Pima County Republican Party Chairwoman Judi White said she was not surprised that Arizona did not go nearly as strongly for Democrats as did other states.
“Arizona didn’t work out blue because we have a strong Republican base statewide except in Pima County,” White said.
White also saw more of the same – volatility – between the governor and the Legislature.
Southern Arizona should get a boost with the likely election of District 30′s Tim Bee as Senate president.
Bee easily won re-election in his district, which includes portions of Tucson and Green Valley.
Bee said it is important that members of both parties from southern Arizona work together.
“We agree on more issues than we disagree,” he said. “I’m confident we can work together.”
District 27 Democratic Rep. Linda Lopez also won re-election. Lopez is in the running for House leader of the party, another possible plus for southern Arizona.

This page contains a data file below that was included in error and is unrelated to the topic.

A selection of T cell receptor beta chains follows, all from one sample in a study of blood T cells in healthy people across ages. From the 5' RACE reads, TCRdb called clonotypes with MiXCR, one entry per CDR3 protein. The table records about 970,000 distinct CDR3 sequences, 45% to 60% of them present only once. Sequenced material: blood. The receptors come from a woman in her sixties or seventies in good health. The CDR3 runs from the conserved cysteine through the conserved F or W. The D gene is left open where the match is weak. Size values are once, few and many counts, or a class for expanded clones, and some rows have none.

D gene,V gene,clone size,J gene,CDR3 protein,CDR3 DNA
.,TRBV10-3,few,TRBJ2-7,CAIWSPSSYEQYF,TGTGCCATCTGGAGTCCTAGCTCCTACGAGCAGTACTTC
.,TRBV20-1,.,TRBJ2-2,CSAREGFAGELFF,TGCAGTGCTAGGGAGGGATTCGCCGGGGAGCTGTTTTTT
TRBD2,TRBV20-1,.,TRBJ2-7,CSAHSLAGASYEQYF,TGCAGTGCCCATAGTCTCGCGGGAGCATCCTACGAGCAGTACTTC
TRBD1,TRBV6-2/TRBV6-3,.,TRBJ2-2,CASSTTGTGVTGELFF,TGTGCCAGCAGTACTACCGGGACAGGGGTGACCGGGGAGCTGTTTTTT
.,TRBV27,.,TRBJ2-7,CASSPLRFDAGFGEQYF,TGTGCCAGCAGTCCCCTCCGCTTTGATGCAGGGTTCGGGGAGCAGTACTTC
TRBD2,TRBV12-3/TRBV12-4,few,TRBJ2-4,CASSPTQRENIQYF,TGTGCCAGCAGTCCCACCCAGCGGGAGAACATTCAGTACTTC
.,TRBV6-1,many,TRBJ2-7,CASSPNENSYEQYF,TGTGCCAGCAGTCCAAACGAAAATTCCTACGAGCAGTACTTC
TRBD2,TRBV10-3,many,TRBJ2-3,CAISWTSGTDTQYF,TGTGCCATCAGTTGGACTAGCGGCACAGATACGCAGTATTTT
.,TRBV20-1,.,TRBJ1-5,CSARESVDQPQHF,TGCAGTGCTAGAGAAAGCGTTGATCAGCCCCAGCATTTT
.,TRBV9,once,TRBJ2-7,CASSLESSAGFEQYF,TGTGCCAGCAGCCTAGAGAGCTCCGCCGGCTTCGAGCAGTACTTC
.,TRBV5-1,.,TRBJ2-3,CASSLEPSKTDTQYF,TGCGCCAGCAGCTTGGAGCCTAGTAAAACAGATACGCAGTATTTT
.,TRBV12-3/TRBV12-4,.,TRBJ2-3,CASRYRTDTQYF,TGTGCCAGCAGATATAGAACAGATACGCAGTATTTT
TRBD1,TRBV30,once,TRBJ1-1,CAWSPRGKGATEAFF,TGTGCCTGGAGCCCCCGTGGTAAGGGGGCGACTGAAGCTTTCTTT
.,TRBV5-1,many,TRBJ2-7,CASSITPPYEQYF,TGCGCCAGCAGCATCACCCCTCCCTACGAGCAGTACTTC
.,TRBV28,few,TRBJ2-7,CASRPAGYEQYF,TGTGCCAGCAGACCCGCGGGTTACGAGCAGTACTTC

Moderate Republican Jennifer Burns of Tucson was in a tight fight to retain her District 25 seat against fellow Republican Gail Griffin and Democrat Patricia Fleming. The race was too close to call this morning.
Incumbent Democrat Manny Alvarez won the other House seat.
A Griffin win would represent a shift to a more conservative GOP member, while a Fleming win would give both seats to Democrats.
Democrat Charlene Pesquiera and Republican Al Melvin, newcomers, were in a tight battle for the state Senate seat in District 26. With only 146 votes separating the two this morning, the race rests on ballots yet uncounted.
Melvin surprised experts by beating three-term incumbent Republican Toni Hellon in the GOP primary in September.
Hellon was considered moderate, while Melvin is more aligned with current Senate leadership.
A Pesquiera victory would give Democrats a Senate seat in a traditionally Republican district they did not expect to win.
A Melvin win would give Republican conservatives an additional voice.